Light fixture outside a love motel in Sinchon. Seoul, South Korea. © Matt Lemon Photography. All Rights Reserved.
Love motels are a common sight all over South Korea. If you travel through the country by overnight train, you will see the numerous neon lights of the love motel districts. While some might turn up their noses at such places, the majority of love motels that I have ever encountered ranged from acceptable to fancy, and only rarely does one stumble upon rundown places these days, at least not in bigger urban areas.
Since Koreans commonly live with their families until they get married and student accommodations are often tiny or shared with others, love motels often represent the only places allowing couples privacy for sexual activities. Some used to have different pricing depending on whether or not guests wished to stay overnight or for a few hours only, but lately, I haven’t come across those offers anymore.
Love motels are considerably cheaper than other hotels. Since most of them are rather nice, they are a good alternative if you are looking for affordable accommodation, and even families use them. They are also practical because you can usually check in at any time, day or night, and you only ever pay a room rate, regardless of how many are in your party. In recent years, room rates have soared and you might easily end up paying 80-100,000 Won (£45-55, €55-70, US$70-85) for a fancy room, but usually you can expect to find acceptable rooms for half that amount, depending on location and weekday.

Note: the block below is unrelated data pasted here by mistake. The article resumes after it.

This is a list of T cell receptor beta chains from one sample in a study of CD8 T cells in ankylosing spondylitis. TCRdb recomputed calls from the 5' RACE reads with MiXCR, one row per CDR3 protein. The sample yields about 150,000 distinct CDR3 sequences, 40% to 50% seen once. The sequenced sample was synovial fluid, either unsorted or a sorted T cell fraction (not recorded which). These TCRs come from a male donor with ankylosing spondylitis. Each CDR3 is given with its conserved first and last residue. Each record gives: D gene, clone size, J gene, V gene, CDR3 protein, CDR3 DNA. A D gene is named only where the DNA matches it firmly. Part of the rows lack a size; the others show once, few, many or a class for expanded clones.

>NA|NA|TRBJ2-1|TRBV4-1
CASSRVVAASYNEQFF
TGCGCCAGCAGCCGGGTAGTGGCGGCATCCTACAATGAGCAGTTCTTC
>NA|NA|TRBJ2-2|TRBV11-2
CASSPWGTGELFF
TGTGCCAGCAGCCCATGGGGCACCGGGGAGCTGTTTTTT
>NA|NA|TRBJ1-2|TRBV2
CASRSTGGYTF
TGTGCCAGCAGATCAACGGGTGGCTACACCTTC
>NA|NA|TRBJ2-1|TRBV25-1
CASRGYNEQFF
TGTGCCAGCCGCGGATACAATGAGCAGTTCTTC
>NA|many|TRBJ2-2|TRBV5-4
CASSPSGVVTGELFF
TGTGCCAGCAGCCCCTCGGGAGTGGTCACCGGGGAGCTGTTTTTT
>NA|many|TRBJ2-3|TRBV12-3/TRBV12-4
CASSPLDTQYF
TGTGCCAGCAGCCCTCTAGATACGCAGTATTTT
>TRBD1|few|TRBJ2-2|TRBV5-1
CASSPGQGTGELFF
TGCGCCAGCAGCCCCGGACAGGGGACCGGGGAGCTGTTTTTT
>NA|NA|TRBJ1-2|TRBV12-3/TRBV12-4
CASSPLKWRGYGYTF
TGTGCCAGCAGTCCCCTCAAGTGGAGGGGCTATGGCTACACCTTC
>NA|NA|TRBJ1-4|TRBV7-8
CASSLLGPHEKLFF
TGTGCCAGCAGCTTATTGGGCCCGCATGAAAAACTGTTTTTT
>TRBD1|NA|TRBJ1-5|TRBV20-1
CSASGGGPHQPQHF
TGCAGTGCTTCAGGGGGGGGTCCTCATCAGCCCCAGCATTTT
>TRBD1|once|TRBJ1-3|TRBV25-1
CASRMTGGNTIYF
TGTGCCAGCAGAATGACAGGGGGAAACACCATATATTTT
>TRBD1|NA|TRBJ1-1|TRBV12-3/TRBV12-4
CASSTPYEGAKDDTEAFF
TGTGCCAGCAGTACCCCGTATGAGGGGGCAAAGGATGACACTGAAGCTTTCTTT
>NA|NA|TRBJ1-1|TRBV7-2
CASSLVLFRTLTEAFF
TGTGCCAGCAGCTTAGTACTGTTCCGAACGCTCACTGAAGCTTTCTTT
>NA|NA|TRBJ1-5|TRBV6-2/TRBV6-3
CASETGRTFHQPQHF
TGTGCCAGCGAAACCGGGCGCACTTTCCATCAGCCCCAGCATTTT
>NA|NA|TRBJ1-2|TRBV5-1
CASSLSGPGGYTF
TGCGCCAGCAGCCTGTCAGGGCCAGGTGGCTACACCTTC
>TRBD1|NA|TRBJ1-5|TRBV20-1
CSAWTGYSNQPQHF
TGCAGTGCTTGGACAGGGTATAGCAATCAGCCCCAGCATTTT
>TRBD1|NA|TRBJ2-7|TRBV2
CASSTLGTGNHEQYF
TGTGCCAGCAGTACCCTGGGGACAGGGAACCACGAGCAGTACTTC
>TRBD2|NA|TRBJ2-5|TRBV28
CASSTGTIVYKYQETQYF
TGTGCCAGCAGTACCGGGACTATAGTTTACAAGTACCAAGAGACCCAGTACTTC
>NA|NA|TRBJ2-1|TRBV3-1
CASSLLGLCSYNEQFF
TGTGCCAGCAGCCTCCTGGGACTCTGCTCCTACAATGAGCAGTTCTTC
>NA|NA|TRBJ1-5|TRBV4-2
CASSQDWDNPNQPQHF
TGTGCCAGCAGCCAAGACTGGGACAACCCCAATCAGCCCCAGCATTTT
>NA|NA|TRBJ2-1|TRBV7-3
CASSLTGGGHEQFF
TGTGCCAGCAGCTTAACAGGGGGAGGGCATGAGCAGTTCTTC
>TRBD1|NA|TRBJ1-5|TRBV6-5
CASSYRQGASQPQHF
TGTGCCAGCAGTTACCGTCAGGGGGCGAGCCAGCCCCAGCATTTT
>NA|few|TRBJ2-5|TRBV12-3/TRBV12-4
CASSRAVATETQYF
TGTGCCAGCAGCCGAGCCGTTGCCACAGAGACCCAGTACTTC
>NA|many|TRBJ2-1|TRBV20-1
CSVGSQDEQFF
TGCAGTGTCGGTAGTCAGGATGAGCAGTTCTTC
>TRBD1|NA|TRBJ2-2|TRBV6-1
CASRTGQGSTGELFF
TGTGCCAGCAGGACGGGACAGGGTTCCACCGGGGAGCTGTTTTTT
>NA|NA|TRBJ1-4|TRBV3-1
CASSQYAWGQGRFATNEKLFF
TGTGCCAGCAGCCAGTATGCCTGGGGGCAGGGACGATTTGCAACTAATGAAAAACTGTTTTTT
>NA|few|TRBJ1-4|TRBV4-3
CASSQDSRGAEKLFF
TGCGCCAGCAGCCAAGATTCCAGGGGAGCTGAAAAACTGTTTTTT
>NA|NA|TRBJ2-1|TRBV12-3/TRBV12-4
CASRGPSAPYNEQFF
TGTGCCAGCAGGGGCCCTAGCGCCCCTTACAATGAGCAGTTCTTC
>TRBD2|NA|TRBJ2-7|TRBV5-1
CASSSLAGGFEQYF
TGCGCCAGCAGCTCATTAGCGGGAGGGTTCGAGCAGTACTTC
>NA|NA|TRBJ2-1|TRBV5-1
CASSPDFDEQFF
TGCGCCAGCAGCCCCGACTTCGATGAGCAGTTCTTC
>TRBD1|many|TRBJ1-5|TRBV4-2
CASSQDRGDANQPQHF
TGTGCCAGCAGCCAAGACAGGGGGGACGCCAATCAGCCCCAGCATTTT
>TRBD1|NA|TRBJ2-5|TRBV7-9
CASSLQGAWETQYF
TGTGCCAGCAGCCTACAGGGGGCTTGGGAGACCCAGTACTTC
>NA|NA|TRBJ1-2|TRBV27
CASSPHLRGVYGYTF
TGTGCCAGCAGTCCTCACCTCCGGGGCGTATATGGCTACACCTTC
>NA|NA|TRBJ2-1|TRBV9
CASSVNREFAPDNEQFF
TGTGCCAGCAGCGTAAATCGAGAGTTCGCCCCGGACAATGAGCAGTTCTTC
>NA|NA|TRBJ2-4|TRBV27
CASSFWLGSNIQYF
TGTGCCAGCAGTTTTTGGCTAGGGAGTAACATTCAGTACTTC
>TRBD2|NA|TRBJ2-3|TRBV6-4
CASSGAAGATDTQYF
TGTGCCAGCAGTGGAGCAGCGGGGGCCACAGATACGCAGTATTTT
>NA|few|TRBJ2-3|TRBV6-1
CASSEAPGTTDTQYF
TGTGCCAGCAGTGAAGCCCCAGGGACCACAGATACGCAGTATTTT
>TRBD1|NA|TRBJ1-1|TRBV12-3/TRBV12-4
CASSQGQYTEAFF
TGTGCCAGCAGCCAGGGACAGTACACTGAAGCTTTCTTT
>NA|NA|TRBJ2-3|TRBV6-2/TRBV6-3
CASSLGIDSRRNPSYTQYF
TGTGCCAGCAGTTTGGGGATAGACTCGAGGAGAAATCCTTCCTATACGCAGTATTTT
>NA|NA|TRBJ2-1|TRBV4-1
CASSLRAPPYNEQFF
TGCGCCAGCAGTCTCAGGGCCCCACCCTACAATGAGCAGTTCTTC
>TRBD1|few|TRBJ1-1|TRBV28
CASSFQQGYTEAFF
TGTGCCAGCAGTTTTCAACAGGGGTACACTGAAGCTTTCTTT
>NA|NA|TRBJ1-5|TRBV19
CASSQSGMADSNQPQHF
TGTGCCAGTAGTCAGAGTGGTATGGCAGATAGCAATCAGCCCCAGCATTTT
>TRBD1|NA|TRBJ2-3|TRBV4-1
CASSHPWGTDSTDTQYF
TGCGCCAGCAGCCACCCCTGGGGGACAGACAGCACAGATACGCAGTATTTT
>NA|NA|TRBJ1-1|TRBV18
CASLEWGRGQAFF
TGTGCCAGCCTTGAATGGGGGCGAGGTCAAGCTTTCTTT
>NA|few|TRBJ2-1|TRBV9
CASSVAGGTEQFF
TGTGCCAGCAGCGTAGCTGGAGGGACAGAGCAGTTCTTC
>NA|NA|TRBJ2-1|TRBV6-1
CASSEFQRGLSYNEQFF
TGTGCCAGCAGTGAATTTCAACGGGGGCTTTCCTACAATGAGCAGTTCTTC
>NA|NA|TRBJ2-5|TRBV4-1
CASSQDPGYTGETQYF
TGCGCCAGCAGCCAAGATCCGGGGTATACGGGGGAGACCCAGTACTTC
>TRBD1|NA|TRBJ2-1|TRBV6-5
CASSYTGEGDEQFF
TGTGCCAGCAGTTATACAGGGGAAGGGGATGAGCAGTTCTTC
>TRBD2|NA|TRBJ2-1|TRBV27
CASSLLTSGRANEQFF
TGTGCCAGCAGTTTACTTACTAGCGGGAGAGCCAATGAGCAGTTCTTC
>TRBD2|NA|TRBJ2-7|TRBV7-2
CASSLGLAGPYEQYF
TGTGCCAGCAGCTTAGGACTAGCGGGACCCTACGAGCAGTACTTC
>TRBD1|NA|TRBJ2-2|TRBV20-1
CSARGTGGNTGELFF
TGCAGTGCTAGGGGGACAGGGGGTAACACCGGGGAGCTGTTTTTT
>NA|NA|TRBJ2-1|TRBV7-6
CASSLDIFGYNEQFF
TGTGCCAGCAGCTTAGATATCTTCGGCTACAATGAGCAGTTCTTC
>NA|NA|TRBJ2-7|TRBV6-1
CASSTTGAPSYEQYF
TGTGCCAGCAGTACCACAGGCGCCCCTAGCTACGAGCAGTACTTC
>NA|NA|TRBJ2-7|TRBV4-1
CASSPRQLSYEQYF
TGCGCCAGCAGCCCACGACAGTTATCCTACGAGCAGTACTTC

Most recently, I stayed at two love motels in Busan. One looked a bit run-down from the outside but inside, it was was clean and offered spectacular views; the other was absolutely spotless and had reasonable prices even on weekends. While my English friends stayed at one end of the corridor with their 3-year-old daughter, I stayed somewhere in the middle and woke up in the early morning hours to the sounds of passionate (or artificial?) lovemaking in the room next to mine. When I stepped out later, I met a group of girlfriends that had stayed in the room opposite to mine. Couples, friends, lonely travellers, and families – such is the diversity of guests in love motels, so turn that nose back down. [Article from June 2012]
Korea’s latest trend in automated love motels allow you to book and stay without ever encountering hotel staff | Lonely Planet [Article from May 2017]
South Korean ‘love hotels’ clean up act to woo youthful clients | Christine Kim, Reuters [Article from August 2015]
“People clearly don’t know what’s going on” – Interview with Hyeri Lee, sex worker in Daegu | Research Project Korea [Article from February 2015]